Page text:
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Friday, August 15, 2014

100,000-70,000 years ago.: The first doctors?

It's possible one member of a Neanderthal clan or family
acted as physician, caring for the injured and aging.
It's possible the entire clan doted over the sick person
stricken with dyspnea due to aging, sickness or injury.
It's difficult for people to understand what life was like on earth 100,000 years ago, although based on archaeological evidence we can make educated guesses.  It's unknown whether asthma, allergies or similar diseases existed back then, although it's known that people got sick due to infections caused by viruses, bacteria and parasites.  Chances are these people got short of breath at times too, and that they simply had to deal with it.  

Or maybe not?  There is evidence that Neanderthals, who roamed the earth for about 60,000 years between 130,000 and 70,000 years ago, grew to love and care for those in their family or clan.  This would be a natural effect of working together for a common goal of surviving the challenges of life; a natural side effect of sitting around the fire in a cozy cave to stay warm on a dark and cold night.  

During the day the women without children, and the men, would use their large, muscular bodies to search for food, and then they'd bring what they could back to the cave to share with the women and children.  They would cook the meat and prepare it in different ways, even sucking the marrow out of the bones.  The women would use wood and stone tools to make clothing from the hide, and ornaments from the bones.

When a hunter wrestled with an animal and broke a leg, the women would take care of him in the cave, and he would be provided a portion of the food.  Those who were too sick or old to work were also taken care of in this way. Evidence suggests they probably didn't live much longer than 30, although those who did must have provided knowledge necessary to survive changes in the environment.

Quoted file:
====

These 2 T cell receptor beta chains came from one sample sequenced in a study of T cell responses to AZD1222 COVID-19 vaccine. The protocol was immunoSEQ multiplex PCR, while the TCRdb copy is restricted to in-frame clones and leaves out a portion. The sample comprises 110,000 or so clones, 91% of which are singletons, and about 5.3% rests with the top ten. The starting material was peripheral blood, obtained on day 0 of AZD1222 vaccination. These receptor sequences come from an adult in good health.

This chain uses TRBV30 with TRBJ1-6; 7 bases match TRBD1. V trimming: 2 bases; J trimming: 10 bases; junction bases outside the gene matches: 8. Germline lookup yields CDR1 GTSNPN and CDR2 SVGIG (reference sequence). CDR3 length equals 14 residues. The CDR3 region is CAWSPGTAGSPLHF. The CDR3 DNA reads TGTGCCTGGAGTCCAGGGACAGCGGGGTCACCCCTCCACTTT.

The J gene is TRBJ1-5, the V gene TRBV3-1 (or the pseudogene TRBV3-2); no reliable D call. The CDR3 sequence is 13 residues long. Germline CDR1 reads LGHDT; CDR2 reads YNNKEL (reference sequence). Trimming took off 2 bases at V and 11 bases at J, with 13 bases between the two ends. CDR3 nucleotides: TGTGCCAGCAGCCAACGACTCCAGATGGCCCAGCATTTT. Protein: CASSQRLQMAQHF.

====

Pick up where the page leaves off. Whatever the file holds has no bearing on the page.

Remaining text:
Perhaps the elderly told stories late at night, under the moon lit sky, about what happens before birth or after death.  Perhaps in order to allay the feeling of grief after a mother passed away in childbirth, he explained what life was now like for the person who died, of how she was in a happy place like Heaven.  Or perhaps she was a spirit watching over her children.  By doing this, Neanderthal's created religious beliefs and tradition that were passed on from one generation to the next. 

Before long these stories became realities, and the spirits became living entities. The elderly may even have used these beliefs to the advantage of the clan or family.  He told of stories of how, if you fight with your brother, or if you steal food from the sick, or if you didn't do your share of the work, you would be punished by the spirits.  In this way, he encouraged the young to grow up to be productive and trustworthy members of the clan.

I can speculate like this because there is evidence of Neanderthal burial sites where the dead person was intentionally set in a certain position, and surrounded by items that he could use in the afterlife, such as stick and stone tools. Some speculate this is evidence that these hominids mourned their dead, and believed in an afterlife.  

There may also be evidence some members of the the clan may have specialized in taking care of the sick and injured.

Patricia D. Netzley, in her 1998 book "The Stone Age," quoted archaeologist Richard Leaky's description of a burial site where "dense clusters of fossil pollen show that flowers were arranged around the body making a colorful grave of white, yellow and blue.  The flowers are all medicinal herbs, suggesting the possibility that the man was some sort of doctor and these were the herbs he used in his medicine."  (1, pages 54-55)

  1. Netzley, Patricia D, "World History Series: The Stone Age," 1998, San Diego, CA, Lucent Books
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